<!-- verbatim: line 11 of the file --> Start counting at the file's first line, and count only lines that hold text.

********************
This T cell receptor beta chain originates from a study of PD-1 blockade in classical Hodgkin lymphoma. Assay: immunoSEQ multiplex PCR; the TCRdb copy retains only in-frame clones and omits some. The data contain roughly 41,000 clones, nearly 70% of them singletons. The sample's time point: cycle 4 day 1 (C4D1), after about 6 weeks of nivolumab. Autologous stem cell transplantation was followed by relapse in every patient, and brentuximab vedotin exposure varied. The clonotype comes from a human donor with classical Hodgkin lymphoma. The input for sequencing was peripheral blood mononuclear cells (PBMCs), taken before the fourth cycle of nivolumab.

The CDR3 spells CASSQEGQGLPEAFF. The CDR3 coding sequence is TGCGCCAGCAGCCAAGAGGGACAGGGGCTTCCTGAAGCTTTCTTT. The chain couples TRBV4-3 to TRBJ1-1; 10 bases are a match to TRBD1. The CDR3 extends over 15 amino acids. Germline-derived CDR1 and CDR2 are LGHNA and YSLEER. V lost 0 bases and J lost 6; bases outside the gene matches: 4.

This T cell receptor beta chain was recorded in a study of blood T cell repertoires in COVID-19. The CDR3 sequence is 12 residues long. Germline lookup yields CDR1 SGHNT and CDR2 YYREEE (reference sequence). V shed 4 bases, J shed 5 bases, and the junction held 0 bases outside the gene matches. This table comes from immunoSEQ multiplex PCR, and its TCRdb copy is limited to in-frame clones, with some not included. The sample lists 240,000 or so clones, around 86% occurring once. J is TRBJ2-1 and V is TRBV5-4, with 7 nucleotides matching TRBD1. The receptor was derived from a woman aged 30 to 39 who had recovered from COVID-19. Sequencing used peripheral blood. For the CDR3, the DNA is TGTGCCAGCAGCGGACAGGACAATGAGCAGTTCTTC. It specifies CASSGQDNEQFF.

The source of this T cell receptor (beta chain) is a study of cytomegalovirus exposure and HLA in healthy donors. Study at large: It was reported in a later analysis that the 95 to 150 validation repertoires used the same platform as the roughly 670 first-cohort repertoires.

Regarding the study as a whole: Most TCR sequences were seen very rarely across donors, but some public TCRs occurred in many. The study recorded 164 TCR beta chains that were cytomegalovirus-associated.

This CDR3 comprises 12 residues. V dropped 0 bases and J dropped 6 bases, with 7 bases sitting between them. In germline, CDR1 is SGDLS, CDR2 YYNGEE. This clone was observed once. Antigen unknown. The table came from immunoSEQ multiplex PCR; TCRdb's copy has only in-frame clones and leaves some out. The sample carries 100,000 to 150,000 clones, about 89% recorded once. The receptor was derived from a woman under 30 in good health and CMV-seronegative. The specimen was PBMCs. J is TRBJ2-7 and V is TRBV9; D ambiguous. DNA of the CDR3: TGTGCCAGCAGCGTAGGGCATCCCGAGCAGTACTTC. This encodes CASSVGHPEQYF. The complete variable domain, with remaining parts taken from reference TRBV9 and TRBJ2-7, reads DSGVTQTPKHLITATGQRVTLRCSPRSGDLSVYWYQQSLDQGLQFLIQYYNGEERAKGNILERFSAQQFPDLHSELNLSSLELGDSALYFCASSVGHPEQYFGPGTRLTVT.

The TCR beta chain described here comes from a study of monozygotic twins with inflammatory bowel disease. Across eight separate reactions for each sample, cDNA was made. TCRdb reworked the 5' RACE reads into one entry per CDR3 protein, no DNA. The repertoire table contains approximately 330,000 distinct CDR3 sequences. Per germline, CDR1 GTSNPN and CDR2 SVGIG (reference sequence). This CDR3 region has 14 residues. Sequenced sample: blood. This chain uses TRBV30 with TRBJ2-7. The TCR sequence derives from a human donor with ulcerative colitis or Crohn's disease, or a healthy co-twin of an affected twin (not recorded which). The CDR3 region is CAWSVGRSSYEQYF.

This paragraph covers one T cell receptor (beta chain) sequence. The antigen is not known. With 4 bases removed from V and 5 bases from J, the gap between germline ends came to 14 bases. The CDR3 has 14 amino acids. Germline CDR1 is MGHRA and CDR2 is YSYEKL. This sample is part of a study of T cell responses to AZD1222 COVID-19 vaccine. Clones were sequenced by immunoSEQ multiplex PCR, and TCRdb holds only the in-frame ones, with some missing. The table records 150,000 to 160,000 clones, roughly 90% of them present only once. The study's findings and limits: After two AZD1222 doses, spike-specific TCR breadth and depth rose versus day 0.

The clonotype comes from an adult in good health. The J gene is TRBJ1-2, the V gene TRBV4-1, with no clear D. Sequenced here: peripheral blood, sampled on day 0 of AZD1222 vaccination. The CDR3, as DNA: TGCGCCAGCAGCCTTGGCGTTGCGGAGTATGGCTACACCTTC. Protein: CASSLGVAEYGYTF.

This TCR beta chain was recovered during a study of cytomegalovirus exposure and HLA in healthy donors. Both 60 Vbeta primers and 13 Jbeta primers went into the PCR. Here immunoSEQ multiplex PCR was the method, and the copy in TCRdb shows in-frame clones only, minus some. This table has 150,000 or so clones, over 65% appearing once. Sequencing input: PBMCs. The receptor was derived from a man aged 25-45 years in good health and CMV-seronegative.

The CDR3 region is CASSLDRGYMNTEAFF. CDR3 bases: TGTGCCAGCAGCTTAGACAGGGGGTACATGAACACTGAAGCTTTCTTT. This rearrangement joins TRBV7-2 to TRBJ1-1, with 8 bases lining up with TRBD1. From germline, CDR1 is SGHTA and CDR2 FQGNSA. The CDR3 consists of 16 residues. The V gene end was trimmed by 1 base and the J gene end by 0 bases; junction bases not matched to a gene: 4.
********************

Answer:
The CDR3 region is CASSLDRGYMNTEAFF. CDR3 bases: TGTGCCAGCAGCTTAGACAGGGGGTACATGAACACTGAAGCTTTCTTT. This rearrangement joins TRBV7-2 to TRBJ1-1, with 8 bases lining up with TRBD1. From germline, CDR1 is SGHTA and CDR2 FQGNSA. The CDR3 consists of 16 residues. The V gene end was trimmed by 1 base and the J gene end by 0 bases; junction bases not matched to a gene: 4.